The Arab Steed is one of the first hotels in the southeast corner of the city, and since September 1849 there has been a hotel named the ‘Arab Steed’ on this site. The first, like many early colonial businesses, appears to have been a single-storey structure. In 1877-1878 the first hotel was knocked down and a new, two-storey building with sixteen rooms was built in its place. This is the structure you can still see today.
Similar to the Botanic Hotel and Chambers, which was constructed about the same time, The Arab Steed also has attached terrace houses. The five, two-storey terraces facing Gilles Street were built in 1877. Unlike the Botanic Hotel and Chambers however, the hotel and terrace houses were built by two separate owners. William Baillie Holmesby sold the Arab Steed to James Farrow in October 1876. William owned the adjacent land to the hotel and built the terrace houses on it, while James rebuilt the hotel the following year. Although owned by two different owners, the Arab Steed and terrace houses were nonetheless built to complement each other.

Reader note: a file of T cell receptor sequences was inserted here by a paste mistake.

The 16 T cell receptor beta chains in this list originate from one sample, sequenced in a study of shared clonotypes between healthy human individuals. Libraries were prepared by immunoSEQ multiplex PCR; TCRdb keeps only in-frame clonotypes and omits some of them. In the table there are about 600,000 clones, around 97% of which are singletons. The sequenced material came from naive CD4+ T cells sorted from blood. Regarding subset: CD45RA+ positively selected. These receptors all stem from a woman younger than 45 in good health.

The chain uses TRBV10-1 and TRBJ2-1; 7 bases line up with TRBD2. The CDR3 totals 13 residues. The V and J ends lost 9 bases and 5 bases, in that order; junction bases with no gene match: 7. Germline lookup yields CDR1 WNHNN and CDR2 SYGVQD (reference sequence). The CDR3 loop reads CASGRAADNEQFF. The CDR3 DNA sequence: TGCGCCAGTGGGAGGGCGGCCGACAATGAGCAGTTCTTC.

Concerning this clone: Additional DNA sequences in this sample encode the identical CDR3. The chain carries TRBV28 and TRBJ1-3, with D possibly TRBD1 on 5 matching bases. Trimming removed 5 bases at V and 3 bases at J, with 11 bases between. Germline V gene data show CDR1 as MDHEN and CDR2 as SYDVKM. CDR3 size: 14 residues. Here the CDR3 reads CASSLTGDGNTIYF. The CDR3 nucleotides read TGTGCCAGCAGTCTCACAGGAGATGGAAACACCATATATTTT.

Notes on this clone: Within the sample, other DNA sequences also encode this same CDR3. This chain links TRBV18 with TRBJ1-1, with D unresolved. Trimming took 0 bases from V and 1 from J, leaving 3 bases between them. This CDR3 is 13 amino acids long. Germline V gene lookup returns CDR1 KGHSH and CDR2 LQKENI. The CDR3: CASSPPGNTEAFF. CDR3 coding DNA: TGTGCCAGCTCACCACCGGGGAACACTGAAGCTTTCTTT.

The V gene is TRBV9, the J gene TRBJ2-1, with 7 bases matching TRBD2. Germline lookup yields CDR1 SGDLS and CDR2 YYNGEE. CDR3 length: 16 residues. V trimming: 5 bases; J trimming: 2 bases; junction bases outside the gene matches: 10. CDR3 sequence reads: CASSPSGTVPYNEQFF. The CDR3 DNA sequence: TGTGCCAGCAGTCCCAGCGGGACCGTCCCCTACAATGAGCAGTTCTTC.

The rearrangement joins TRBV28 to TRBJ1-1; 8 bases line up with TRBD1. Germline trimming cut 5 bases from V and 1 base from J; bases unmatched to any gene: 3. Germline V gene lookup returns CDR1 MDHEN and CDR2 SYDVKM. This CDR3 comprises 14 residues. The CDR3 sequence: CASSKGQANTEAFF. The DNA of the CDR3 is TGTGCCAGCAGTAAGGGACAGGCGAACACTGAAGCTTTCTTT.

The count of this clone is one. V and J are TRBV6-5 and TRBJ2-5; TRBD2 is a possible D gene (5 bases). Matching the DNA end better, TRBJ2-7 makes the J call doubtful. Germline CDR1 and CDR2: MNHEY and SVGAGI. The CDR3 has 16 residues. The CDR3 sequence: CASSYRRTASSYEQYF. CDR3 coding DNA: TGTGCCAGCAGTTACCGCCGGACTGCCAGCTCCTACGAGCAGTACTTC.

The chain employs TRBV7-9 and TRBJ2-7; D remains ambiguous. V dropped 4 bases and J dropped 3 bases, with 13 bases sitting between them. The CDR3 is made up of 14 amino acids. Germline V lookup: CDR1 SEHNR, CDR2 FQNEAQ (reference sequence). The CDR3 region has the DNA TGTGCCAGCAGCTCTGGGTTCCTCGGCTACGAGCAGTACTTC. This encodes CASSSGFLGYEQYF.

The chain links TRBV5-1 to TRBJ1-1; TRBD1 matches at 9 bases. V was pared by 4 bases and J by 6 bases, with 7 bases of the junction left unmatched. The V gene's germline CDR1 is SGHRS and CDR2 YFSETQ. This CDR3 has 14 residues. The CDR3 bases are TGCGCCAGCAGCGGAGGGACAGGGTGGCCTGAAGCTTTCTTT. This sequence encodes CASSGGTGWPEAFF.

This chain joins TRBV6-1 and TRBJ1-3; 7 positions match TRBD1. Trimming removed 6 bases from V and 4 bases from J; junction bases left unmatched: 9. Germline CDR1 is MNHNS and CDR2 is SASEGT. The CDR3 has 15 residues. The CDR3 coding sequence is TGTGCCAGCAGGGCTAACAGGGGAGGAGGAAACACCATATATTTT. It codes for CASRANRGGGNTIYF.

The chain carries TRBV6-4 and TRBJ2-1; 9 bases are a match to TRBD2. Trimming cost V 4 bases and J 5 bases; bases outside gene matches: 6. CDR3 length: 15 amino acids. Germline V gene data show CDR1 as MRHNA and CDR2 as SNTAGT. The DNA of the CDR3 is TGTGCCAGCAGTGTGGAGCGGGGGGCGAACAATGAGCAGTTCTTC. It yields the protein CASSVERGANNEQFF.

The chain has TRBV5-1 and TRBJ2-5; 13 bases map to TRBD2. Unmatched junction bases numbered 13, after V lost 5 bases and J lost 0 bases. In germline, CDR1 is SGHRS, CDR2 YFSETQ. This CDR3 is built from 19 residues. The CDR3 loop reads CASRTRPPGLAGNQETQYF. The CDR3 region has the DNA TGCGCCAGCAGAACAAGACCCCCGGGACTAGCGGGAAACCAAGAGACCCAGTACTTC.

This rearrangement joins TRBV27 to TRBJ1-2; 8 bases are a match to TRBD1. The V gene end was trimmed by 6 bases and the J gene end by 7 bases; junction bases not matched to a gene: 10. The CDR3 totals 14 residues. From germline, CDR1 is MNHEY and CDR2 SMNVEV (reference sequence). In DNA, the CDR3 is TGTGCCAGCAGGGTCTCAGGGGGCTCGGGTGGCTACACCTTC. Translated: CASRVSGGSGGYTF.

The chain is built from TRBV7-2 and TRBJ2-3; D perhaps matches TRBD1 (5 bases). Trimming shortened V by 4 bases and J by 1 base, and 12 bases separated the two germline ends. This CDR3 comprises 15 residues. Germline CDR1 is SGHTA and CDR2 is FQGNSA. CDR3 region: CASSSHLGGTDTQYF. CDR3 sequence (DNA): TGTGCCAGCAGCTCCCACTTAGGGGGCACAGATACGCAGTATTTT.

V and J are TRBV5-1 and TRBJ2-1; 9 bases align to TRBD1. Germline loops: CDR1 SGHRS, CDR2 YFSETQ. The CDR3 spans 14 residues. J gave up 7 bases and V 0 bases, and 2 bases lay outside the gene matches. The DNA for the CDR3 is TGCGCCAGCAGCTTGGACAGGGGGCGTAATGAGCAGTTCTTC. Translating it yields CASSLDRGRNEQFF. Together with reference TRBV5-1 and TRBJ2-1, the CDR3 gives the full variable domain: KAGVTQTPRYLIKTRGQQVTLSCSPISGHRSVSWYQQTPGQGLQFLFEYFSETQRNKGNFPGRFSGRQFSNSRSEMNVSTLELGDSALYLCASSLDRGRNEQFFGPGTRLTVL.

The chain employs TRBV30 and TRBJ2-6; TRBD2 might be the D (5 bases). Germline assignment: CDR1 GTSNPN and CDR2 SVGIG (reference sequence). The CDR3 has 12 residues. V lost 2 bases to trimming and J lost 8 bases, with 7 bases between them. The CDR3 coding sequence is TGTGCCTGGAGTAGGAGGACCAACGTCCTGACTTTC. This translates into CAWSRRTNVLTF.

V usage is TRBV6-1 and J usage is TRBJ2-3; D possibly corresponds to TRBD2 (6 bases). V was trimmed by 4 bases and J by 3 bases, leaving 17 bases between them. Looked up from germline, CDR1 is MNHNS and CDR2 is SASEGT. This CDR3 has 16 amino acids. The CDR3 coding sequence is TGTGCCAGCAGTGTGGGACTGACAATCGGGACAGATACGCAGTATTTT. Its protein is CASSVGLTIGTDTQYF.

The terrace houses are also unique as they were designed to be investment properties. The Sprod family owned the houses for over 80 years, and it was only in 1972 that they were given separate titles. The exterior of the terrace houses have remained relatively unchanged.
The Arab Steed’s design is very similar to other hotels built at this time in the city, and like the Exeter and the Austral Hotel, it has a typical chamfered corner on the outside. Unlike its Rundle Street counterparts however, the Arab Steed never had an elaborate verandah or balcony constructed as part of its rebuild. The verandah you can see today was added much later to the building. In the 1930s the exterior of the hotel was modernised with render applied to the façade.
The Arab Steed is a prominent feature of Hutt Street and the southeast corner of the city.